When the June 2009 National Review featured a cover illustration of Supreme Court Justice Sonia Sotomayor as a Buddha with slanted eyes and the line “The Wise Latina,” many asked why the publication had skirted one racial minefield by stepping into another. But the magazine’s editor, Rich Lowry, dismissed those who didn’t understand the image as the ones who were unenlightened. ”Seems kind of self-explanatory,” he told Salon about the thinking behind the cover. “She has characterized herself as a wise Latina, so we ran a caricature of her in a pose associated with extraordinary equipoise, peace and—yes—wisdom …”

<em>THE NEW YORKER</em>, JULY 2008

Was The New Yorker’s July 2008 cover illustration depicting the Obamas fist-bumping in the Oval Office an example of classic satire—or blatant racism? The image, by illustrator Barry Blitt, showed the then-candidate dressed in Muslim garb, while his wife has a huge Afro and is carrying a machine gun. (And just for good measure, a portrait of Osama bin Laden hangs over the fireplace where an American flag is clearly burning.) “What I think it does is hold up a mirror to the prejudice and dark imaginings about Barack Obama’s—both Obamas’—past, and their politics,” editor David Remnick told The Huffington Post about the image. “The idea that we would publish a cover saying these things literally, I think, is just not in the vocabulary of what we do and who we are ... We’ve run many, many satirical political covers. Ask the Bush administration how many.”

<em>VOGUE</em>, APRIL 2008

In 2008, when LeBron James became the first black man to appear on the cover of Vogue, a debate arose over whether the image of the NBA star holding Gisele Bundchen was racist. Critics suggested the Annie Leibovitz photograph was too reminiscent of a movie poster showing King Kong with actress Fay Wray in his grasp. But the magazine defended the image: “We think LeBron James and Gisele Bundchen look beautiful together,” said spokesman Patrick O’Connell, “and we are honored to have them on the cover.” And James himself wasn’t offended by it. “Everything my name is on is going to be criticized in a good way or bad way,” he told USA Today. “Who cares what anyone says?”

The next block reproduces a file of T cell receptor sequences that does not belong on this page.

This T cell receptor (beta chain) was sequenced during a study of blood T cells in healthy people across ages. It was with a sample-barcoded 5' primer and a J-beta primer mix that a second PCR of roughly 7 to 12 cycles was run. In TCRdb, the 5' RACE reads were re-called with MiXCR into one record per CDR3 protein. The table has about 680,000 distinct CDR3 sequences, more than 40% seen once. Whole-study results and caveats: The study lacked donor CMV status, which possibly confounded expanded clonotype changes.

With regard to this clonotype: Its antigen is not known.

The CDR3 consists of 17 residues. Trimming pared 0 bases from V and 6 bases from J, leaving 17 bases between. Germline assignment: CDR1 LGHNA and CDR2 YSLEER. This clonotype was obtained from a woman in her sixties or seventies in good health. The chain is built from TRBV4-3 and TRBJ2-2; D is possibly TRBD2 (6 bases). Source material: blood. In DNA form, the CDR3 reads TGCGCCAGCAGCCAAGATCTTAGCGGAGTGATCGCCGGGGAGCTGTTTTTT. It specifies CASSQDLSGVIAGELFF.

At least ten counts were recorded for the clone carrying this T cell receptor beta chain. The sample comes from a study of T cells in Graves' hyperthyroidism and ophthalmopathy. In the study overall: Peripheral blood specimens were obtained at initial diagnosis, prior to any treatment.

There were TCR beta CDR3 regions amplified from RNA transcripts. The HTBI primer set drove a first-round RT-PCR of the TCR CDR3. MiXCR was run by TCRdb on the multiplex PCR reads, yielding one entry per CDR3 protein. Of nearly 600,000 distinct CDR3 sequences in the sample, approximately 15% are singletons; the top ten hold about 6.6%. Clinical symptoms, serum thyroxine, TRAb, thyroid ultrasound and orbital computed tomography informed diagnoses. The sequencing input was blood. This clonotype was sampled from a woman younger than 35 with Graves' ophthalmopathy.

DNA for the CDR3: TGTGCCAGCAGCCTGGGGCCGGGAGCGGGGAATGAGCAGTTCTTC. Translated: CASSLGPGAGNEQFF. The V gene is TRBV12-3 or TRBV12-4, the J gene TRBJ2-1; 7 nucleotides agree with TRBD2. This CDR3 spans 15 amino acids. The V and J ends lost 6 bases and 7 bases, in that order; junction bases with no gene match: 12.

<em> GOLFWEEK</em>, JANUARY 2008

 Back when Tiger Woods was still the No. 1 golfer in the world, two analysts on the Golf Channel were discussing his dominance. After Nick Faldo said that “to take Tiger on, maybe [other golfers] should just gang up [on him] for a while,” anchor Kelly Tilghman responded with a laugh, “Lynch him in a back alley.” Tilghman was suspended for two weeks for her comment, but shortly thereafter, Golfweek magazine put the controversy on its cover with an image of a rope and the line “Caught in a Noose.” The magazine’s editor was immediately fired, and Turnstile Publishing apologized for its offensive cover.

<em>TIME,</em> JUNE 1994

After Time published a mug shot of O.J. Simpson in June 1994, the magazine was vilified for darkening Simpson’s skin color. (Newsweek published the same image that same week, but left the photo unretouched.) While Time’s cover was clearly labeled as a photo illustration by artist Matt Mahurin, the magazine’s editor quickly apologized for offending readers. “It seems to me you could argue that it’s racist to say that blacker is more sinister, but be that as it may: To the extent that this caused offense to anyone, I obviously regret it,” Jim Gaines said in a statement, adding, “I’ll be a little more careful about doing portraiture or photo illustration on a very tight deadline, which was the case here.”

<em>ESQUIRE</em>, JUNE 1934

With its second issue, in 1934, Esquire introduced its mascot Esky, a mustachioed, pop-eyed rake who defined the Esquire man. On each cover for its first four decades, the Esky figurine (or illustration) would live out a sophisticated man’s fantasies—or just ogle a chorus girl. In June 1934, the magazine published a seemingly offensive image of Esky trying to hit a golf ball out of a sand trap as a highly stereotyped black boy watched. But in an ironic twist, Esky himself was created by E. Simms Campbell, the first black cartoonist to be featured in a national magazine and a longtime contributor to Esquire.